Egypt Muslim Brotherhood leader jailed for insulting prosecutor

Supporters of the Egyptian Muslim Brotherhood take part in a rally to protest against the death penalties for the members of the radical group in Egypt, near the Egyptian embassy in Ankara on April 18, 2014. An Egyptian court on Saturday sentenc
Supporters of the Egyptian Muslim Brotherhood take part in a rally to protest against the death penalties for the members of the radical group in Egypt, near the Egyptian embassy in Ankara on April 18, 2014. An Egyptian court on Saturday sentenced an Islamist leader on trial for murder alongside deposed president Mohamed Mursi to a year in jail for insulting a prosecutor, judicial sources said. -- PHOTO: AFP

CAIRO (AFP) - An Egyptian court on Saturday sentenced an Islamist leader on trial for murder alongside deposed president Mohamed Mursi to a year in jail for insulting a prosecutor, judicial sources said.

Top Muslim Brotherhood member Mohammed al-Beltagui and Mursi were both in court on Saturday accused of inciting the killing of opposition protesters outside the presidential palace in Cairo in December 2012.

Their trial is part of a relentless crackdown targeting Mursi and the Brotherhood since the military ousted him on July 3, ending a turbulent single year in office.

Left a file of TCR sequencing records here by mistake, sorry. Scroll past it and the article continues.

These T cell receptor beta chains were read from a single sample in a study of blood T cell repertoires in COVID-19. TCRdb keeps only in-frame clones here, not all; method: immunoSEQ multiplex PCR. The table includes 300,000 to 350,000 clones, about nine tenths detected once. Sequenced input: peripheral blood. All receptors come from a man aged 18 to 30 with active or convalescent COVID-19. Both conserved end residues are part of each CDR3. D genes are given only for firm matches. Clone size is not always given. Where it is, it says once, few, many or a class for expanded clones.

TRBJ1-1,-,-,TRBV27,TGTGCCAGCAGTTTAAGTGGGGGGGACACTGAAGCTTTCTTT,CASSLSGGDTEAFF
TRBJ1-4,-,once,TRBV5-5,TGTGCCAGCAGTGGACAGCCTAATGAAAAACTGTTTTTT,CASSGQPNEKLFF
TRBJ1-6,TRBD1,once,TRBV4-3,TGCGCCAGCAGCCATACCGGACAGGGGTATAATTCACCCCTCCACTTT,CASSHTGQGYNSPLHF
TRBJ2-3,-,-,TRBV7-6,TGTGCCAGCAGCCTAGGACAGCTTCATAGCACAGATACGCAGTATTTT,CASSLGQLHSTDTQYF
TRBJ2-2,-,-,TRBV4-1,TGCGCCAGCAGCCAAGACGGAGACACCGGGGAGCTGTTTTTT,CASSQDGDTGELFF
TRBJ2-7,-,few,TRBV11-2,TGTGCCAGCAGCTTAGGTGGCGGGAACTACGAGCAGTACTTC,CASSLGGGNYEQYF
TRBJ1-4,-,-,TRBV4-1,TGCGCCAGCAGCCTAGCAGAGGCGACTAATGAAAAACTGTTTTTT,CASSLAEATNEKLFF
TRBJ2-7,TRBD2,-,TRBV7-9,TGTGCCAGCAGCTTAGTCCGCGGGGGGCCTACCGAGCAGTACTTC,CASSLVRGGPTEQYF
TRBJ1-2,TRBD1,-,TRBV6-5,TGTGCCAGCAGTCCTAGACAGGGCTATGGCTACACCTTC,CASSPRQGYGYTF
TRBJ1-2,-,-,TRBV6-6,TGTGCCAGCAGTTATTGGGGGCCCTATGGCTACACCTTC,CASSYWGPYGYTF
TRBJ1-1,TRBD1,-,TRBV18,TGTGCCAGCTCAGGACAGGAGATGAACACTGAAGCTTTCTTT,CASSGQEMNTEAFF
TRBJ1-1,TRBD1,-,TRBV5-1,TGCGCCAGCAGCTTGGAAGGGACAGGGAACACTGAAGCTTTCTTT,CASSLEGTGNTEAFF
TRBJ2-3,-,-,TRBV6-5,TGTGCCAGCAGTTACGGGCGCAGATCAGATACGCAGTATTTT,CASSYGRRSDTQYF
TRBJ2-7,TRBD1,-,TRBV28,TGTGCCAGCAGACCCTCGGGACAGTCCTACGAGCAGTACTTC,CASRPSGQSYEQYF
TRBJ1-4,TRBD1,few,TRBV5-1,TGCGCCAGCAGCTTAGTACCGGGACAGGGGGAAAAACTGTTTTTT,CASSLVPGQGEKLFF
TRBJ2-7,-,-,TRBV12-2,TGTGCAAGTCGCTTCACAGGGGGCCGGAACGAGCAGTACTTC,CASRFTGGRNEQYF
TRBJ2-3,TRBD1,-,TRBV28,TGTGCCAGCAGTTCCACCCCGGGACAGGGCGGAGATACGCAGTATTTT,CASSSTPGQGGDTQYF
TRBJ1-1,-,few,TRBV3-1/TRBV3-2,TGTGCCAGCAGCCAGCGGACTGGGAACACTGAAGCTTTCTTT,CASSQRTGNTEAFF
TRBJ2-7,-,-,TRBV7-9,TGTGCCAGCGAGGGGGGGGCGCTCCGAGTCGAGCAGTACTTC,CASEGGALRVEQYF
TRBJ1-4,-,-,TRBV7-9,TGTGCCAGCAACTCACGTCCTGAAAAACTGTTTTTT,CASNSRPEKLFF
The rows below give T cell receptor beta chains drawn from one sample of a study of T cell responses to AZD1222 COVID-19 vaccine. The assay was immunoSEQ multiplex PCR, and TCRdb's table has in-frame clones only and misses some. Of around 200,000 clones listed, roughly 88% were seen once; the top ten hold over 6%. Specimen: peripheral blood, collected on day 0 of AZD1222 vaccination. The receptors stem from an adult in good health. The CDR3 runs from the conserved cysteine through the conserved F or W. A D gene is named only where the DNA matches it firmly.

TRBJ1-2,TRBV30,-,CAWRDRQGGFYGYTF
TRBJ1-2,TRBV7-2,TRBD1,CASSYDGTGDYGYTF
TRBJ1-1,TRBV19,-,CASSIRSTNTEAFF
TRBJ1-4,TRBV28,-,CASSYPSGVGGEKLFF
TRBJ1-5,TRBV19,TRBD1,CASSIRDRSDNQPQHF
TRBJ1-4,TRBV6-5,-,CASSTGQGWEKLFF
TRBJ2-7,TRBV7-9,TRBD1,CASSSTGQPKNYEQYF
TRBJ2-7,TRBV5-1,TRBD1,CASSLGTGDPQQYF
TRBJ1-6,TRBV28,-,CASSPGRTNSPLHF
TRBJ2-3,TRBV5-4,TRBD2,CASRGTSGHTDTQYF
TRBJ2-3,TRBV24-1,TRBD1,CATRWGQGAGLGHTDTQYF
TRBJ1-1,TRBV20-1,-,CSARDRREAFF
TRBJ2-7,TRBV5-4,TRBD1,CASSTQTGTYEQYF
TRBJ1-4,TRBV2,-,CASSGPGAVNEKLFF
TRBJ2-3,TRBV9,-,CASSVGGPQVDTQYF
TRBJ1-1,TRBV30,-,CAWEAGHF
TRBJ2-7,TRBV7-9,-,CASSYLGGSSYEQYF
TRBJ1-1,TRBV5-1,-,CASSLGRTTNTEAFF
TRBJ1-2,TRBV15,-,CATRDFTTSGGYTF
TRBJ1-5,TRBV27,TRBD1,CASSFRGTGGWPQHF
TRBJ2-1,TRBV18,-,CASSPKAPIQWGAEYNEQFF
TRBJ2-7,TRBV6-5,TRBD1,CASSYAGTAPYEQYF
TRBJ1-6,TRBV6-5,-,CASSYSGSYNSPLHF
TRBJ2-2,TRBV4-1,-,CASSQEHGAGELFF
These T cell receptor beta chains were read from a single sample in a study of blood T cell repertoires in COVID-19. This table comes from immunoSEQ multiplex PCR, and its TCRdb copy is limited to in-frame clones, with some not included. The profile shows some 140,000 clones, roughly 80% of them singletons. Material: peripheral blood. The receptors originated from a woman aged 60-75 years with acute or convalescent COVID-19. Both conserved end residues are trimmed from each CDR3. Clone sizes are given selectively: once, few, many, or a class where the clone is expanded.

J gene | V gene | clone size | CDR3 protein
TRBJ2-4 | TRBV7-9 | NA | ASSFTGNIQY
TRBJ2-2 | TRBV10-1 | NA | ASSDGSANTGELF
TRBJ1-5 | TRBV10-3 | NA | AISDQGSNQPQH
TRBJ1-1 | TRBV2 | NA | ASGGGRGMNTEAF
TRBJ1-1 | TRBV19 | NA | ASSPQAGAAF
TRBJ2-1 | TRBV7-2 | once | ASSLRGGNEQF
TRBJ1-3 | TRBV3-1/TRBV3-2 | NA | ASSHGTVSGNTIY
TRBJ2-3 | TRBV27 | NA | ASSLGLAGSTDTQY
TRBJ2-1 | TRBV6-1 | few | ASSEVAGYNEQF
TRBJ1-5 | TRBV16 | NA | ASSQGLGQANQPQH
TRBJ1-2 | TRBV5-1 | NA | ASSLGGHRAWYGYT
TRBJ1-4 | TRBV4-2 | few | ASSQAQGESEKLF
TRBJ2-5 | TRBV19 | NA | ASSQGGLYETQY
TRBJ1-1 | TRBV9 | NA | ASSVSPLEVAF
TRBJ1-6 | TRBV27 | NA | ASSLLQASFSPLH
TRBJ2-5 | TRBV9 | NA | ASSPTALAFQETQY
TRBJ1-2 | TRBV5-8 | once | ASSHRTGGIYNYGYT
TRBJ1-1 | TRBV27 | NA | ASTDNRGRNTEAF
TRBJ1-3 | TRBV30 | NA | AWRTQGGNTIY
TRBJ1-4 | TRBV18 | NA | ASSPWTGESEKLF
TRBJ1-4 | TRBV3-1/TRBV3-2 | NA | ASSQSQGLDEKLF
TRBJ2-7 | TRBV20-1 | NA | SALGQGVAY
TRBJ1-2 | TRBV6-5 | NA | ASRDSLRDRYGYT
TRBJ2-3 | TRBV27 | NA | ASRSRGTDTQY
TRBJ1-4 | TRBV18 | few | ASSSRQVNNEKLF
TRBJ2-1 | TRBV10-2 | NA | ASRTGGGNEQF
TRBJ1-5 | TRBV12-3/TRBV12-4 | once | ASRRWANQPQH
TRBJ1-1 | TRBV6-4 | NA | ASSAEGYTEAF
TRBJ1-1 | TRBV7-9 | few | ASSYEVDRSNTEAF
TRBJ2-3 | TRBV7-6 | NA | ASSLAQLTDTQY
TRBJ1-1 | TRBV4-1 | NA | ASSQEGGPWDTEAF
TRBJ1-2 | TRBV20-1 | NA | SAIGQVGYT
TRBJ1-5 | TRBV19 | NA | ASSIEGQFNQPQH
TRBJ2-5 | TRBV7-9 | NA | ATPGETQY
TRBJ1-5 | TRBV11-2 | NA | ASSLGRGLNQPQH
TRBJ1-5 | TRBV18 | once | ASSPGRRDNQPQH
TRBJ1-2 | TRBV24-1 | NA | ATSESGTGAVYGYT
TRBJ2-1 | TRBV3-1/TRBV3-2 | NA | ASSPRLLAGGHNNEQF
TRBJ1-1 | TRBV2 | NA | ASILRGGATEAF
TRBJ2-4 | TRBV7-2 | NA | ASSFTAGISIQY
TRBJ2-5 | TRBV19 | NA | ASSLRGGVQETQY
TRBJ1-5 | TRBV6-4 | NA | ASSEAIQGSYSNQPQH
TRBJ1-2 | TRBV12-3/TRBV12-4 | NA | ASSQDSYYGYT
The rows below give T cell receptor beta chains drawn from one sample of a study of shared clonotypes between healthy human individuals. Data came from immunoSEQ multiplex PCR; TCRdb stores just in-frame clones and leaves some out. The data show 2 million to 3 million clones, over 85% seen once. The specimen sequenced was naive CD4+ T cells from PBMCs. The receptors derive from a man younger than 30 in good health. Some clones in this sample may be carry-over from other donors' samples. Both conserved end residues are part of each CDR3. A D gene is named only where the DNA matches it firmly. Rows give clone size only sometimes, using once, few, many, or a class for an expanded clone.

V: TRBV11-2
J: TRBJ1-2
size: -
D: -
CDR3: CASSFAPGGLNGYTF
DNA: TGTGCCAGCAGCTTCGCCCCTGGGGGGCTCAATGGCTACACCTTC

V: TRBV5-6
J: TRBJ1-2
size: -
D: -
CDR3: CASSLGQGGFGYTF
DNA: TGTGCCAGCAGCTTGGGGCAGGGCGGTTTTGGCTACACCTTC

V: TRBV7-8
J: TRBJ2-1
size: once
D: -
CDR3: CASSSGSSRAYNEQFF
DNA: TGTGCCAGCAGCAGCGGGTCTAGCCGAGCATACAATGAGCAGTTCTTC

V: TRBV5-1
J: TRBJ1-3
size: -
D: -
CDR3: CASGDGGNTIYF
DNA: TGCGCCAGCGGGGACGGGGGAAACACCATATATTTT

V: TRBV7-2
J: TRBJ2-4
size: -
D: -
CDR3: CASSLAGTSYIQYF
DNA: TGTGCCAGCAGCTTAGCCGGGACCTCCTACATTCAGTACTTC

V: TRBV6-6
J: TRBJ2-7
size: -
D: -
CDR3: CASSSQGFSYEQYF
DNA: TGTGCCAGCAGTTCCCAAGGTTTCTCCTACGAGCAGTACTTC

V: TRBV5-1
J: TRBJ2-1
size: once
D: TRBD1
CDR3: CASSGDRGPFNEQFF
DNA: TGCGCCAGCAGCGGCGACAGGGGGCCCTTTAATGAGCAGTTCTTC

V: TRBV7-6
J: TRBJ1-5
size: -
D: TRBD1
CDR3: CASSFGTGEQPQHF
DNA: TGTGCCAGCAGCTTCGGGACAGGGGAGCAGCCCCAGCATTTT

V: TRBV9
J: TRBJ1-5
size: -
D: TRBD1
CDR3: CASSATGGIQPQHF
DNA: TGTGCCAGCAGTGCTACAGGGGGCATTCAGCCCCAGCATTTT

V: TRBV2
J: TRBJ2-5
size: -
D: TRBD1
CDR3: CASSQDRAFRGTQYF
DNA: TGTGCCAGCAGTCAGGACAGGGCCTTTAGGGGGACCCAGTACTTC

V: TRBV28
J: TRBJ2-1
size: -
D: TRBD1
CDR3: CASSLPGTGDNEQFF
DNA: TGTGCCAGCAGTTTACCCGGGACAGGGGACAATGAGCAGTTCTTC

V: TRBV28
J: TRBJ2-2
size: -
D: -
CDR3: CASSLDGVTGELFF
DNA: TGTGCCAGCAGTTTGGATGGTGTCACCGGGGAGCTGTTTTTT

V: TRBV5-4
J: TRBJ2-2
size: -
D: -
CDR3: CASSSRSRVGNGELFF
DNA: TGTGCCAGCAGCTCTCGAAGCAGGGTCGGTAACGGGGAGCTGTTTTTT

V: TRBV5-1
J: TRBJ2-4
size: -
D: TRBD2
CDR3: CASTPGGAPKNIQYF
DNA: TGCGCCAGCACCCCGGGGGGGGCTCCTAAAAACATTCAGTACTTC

The sources said Beltagui, who is currently in custody along with scores of other Brotherhood leaders, was condemned for "insulting" a prosecutor during Saturday's hearing, but without elaborating.

It is the first time a senior member of the Brotherhood has been given a jail sentence since Mursi's ouster.

Beltagui's lawyer Mohammed Abu Leila told AFP that such sentences cannot be appealed.

Both Mursi and Beltagui are also on trial in two other cases on jailbreak and espionage charges.

If found guilty, the defendants could face the death penalty.

They are accused of organising jailbreaks and attacking police stations during the 2011 uprising that toppled autocratic president Hosni Mubarak.

Prosecutors allege the attacks on police stations and the jailbreaks, in which Morsi and other political prisoners escaped, were a Brotherhood-led conspiracy to sow chaos.

In the espionage trial, Mursi and 35 others are accused of conspiring with foreign powers, the Palestinian Islamist movement Hamas and Shi'ite Iran to destabilise Egypt.

A police crackdown on Mursi supporters has killed more than 1,400 people, according to rights group Amnesty International.

More than 15,000 Islamists, mostly from the Brotherhood, have also been jailed, and hundreds have been sentenced to death after often speedy trials.

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